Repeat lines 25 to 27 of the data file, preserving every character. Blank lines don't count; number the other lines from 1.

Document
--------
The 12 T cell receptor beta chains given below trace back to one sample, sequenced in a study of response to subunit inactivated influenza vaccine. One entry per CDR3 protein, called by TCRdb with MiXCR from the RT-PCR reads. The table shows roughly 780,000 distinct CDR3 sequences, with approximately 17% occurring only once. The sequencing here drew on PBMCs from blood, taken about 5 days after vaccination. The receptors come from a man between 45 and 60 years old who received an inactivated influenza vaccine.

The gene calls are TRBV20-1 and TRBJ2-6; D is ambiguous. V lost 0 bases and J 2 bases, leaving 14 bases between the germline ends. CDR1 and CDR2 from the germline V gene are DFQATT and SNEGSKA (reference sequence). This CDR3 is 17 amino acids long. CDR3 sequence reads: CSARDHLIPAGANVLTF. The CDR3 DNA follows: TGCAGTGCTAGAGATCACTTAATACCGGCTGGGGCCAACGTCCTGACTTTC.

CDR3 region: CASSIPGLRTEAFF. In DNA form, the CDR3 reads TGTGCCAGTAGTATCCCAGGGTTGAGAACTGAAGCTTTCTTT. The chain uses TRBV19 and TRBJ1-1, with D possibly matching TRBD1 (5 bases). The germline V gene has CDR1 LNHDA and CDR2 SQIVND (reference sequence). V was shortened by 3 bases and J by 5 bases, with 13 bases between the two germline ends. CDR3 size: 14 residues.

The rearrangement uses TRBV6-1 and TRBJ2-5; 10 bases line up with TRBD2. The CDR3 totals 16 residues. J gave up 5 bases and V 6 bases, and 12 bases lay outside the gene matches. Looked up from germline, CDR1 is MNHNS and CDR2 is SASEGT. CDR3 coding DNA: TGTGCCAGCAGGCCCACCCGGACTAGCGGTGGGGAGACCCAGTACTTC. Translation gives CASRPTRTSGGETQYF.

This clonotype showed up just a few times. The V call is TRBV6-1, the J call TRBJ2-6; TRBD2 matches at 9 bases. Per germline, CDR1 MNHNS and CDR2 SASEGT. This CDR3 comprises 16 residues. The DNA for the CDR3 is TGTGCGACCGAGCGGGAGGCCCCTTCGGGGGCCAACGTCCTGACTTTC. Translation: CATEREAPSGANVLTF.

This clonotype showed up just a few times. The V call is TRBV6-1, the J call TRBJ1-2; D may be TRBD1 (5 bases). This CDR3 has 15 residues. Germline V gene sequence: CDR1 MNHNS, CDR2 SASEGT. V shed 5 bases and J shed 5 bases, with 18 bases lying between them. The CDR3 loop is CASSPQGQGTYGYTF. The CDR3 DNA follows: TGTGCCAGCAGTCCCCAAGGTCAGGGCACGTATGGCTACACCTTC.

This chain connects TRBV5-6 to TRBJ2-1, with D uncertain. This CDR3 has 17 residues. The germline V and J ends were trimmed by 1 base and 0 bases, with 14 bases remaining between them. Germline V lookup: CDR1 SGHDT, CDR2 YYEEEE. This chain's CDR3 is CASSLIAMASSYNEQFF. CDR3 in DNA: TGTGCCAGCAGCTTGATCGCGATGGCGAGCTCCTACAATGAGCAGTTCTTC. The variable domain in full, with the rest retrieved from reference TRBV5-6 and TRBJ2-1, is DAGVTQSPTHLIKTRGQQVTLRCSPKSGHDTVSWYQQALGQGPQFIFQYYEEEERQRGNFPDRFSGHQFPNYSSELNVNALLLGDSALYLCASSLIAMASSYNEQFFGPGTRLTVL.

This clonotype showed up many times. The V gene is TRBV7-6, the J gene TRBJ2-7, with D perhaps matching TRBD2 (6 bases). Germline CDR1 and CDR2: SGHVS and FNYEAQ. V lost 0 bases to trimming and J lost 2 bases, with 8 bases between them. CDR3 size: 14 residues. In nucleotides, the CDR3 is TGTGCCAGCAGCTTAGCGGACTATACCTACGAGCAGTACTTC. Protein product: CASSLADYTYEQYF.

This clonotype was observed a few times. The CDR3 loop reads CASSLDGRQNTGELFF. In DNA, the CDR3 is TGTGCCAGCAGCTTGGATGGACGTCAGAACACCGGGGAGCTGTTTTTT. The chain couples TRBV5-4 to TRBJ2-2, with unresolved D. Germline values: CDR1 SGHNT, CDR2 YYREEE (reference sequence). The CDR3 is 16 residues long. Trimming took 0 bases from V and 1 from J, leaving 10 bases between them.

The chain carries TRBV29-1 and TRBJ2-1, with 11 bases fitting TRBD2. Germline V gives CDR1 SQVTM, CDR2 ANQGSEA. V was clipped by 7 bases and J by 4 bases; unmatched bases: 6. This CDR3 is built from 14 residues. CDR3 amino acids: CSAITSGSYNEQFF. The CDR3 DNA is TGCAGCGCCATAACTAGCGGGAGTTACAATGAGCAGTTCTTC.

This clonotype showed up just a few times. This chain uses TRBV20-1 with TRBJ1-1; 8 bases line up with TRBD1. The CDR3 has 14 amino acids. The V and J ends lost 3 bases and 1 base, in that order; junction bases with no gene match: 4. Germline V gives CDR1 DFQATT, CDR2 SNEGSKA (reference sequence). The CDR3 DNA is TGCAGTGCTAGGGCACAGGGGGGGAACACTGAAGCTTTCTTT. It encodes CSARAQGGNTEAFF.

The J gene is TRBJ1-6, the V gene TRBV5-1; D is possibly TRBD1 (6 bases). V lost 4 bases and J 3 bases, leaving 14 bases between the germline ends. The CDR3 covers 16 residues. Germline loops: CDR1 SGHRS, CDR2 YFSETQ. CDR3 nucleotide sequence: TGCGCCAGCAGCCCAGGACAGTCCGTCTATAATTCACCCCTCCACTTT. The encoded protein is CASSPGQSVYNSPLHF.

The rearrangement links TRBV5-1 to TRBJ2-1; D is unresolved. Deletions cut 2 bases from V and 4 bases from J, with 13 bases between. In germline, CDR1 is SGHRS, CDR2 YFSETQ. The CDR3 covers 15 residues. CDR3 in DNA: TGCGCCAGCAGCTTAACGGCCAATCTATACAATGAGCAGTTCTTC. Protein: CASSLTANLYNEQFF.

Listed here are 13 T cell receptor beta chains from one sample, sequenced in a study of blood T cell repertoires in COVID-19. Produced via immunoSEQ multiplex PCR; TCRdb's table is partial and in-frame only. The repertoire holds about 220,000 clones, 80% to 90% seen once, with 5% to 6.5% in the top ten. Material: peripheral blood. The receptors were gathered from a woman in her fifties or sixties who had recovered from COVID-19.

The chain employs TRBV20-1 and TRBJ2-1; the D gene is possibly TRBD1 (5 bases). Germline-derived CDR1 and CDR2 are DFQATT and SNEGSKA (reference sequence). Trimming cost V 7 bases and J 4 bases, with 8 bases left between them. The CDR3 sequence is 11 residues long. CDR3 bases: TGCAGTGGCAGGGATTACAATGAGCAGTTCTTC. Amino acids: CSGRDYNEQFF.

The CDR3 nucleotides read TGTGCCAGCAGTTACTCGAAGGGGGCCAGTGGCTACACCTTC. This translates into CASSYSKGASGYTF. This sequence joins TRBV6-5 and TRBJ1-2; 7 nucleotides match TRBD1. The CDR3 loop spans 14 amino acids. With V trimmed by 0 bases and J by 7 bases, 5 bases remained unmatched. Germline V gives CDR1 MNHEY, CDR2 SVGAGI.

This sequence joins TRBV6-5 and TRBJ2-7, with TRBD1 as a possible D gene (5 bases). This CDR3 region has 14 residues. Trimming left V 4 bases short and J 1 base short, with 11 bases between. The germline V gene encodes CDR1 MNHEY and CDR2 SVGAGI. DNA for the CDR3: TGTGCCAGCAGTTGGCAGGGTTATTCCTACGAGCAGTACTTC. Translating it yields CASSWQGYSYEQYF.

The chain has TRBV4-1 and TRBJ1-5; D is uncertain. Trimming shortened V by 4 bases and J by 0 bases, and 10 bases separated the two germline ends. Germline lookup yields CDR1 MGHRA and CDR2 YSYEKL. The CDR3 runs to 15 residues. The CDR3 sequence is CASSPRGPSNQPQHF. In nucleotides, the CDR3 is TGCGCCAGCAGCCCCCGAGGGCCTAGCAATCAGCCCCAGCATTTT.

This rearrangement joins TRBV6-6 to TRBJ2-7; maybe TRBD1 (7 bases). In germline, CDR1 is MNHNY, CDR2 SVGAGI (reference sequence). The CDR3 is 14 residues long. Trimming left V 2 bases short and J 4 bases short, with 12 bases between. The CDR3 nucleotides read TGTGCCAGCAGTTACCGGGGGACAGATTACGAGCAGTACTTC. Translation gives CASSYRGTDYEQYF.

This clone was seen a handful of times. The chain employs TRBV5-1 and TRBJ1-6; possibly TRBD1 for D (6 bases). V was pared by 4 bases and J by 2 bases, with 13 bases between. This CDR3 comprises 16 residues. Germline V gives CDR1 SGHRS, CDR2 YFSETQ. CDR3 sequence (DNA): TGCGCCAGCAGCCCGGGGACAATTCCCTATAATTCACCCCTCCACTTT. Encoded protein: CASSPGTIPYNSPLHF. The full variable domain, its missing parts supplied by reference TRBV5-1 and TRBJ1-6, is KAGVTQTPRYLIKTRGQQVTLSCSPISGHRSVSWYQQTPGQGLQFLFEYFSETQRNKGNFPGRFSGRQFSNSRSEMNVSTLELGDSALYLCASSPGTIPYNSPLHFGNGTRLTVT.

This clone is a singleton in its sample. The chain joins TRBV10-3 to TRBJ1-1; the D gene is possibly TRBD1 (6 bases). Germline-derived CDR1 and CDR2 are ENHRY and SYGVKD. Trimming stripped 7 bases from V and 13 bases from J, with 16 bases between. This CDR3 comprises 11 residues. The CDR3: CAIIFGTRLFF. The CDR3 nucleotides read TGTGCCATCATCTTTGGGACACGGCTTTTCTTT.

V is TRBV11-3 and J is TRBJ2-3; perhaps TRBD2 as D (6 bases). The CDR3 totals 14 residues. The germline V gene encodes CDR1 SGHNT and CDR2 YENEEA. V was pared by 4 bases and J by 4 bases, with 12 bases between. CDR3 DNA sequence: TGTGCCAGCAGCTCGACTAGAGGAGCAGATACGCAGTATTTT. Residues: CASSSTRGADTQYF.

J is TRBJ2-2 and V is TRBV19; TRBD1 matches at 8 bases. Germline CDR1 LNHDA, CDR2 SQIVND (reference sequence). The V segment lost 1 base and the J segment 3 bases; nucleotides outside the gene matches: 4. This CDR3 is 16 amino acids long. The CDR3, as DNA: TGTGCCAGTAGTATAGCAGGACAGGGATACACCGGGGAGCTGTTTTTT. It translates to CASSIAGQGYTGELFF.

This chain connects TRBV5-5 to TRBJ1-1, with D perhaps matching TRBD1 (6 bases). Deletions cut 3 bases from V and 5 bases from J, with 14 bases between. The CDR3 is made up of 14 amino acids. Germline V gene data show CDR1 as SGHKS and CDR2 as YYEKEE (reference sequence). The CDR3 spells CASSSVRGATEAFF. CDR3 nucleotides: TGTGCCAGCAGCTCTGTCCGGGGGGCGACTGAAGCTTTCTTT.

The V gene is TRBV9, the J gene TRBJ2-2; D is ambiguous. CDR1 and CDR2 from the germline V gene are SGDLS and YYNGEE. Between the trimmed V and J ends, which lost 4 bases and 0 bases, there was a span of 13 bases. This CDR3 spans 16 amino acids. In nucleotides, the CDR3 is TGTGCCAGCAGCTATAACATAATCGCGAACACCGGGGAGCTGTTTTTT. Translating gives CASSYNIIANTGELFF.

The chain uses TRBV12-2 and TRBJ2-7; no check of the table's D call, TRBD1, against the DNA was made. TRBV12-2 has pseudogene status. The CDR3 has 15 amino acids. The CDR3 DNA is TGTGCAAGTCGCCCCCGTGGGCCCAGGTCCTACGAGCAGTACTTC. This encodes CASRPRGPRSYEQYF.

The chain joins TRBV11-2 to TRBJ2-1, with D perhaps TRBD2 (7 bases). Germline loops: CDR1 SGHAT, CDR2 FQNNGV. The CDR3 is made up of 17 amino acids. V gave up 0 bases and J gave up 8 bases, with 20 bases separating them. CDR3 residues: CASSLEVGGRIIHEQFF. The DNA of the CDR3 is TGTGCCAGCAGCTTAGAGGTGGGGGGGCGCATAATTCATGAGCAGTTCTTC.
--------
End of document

The V gene is TRBV9, the J gene TRBJ2-2; D is ambiguous. CDR1 and CDR2 from the germline V gene are SGDLS and YYNGEE. Between the trimmed V and J ends, which lost 4 bases and 0 bases, there was a span of 13 bases. This CDR3 spans 16 amino acids. In nucleotides, the CDR3 is TGTGCCAGCAGCTATAACATAATCGCGAACACCGGGGAGCTGTTTTTT. Translating gives CASSYNIIANTGELFF.

The chain uses TRBV12-2 and TRBJ2-7; no check of the table's D call, TRBD1, against the DNA was made. TRBV12-2 has pseudogene status. The CDR3 has 15 amino acids. The CDR3 DNA is TGTGCAAGTCGCCCCCGTGGGCCCAGGTCCTACGAGCAGTACTTC. This encodes CASRPRGPRSYEQYF.

The chain joins TRBV11-2 to TRBJ2-1, with D perhaps TRBD2 (7 bases). Germline loops: CDR1 SGHAT, CDR2 FQNNGV. The CDR3 is made up of 17 amino acids. V gave up 0 bases and J gave up 8 bases, with 20 bases separating them. CDR3 residues: CASSLEVGGRIIHEQFF. The DNA of the CDR3 is TGTGCCAGCAGCTTAGAGGTGGGGGGGCGCATAATTCATGAGCAGTTCTTC.